How To Get Rid Of Forehead Acne

Woman drying off with towel

Why Does Forehead Acne Form?

Forehead acne develops when tiny glands below the surface of the skin become blocked.  Hormonal changes, stress, allergies, and poor hygiene are all common triggers of acne. Although not a dangerous medical condition, forehead acne can still be embarrassing and cause social discomfort, especially in the most hormonally active group: teenagers. Teenagers are still in the midst of social development. And for them, forehead acne can even cause depression in severe cases.

Adult forehead acne can be a serious problem for one’s self-esteem too. One study found adult females experienced higher levels of emotional and social stress if they had mild to moderate acne. Let’s first take a look at prevention of forehead acne before discussing the different types of forehead acne and finally how to get rid of forehead acne.

Prevention of Forehead Acne

Prevention of all things undesirable, including forehead acne, begins with a plan. To prevent forehead acne, establish a routine that includes washing your face twice daily: once in the morning and once in the evening. When washing your face to prevent forehead acne, use a mild facial scrub.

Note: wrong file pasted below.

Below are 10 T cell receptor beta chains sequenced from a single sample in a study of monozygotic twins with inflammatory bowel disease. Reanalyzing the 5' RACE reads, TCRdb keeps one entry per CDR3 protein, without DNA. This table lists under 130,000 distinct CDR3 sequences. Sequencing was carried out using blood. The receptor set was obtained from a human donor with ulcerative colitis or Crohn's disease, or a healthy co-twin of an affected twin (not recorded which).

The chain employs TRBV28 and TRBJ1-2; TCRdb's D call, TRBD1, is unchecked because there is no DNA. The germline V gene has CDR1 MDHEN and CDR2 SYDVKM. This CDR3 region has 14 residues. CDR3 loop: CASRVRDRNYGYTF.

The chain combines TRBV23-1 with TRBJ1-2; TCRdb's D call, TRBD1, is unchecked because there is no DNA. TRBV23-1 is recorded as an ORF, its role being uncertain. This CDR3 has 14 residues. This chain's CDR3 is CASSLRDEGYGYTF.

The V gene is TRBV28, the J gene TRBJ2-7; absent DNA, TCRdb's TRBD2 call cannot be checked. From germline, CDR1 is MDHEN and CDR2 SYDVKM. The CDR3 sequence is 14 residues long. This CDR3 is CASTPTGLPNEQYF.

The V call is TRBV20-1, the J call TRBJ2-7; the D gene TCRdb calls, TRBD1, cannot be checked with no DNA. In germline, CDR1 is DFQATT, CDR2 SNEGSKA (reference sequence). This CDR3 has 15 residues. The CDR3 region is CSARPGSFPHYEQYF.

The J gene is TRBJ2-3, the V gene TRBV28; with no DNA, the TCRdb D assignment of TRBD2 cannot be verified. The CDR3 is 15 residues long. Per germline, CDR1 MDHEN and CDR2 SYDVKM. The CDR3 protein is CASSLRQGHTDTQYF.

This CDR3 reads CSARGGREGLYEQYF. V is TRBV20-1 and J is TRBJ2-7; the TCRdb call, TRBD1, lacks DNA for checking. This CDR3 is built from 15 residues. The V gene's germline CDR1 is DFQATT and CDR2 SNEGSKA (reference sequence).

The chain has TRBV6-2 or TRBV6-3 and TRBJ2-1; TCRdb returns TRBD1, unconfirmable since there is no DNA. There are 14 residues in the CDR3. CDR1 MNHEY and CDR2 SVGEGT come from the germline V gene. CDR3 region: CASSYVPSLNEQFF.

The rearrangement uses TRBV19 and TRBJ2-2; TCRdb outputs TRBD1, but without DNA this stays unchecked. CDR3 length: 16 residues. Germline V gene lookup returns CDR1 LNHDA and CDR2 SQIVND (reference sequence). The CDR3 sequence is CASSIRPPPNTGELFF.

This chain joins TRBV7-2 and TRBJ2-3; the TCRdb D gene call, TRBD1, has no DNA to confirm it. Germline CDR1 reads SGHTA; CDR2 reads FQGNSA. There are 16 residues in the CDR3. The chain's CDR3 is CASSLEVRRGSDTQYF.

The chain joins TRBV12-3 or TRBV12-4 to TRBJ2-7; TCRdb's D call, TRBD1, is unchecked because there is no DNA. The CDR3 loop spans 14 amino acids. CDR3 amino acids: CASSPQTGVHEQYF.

To prevent forehead acne, avoid eating highly processed foods or too much sugar. Sugar and other high glycemic foods cause your blood sugar and insulin levels to spike. The result is inflammation through the body, which increases the odds of developing forehead acne. Inflammation breaks down collagen and elastin, two of the essential building blocks of your skin.

Another easy way to avoid the clogging of pores and thus avoid forehead acne is to abstain from wearing hats or headbands that cover and possibly clog the skin on the forehead. Yes, wearing a hat is great sun protection, but those hat bands are just filled with dirt and bacteria that when pressed against your skin during sweaty exercise is the recipe for forehead acne.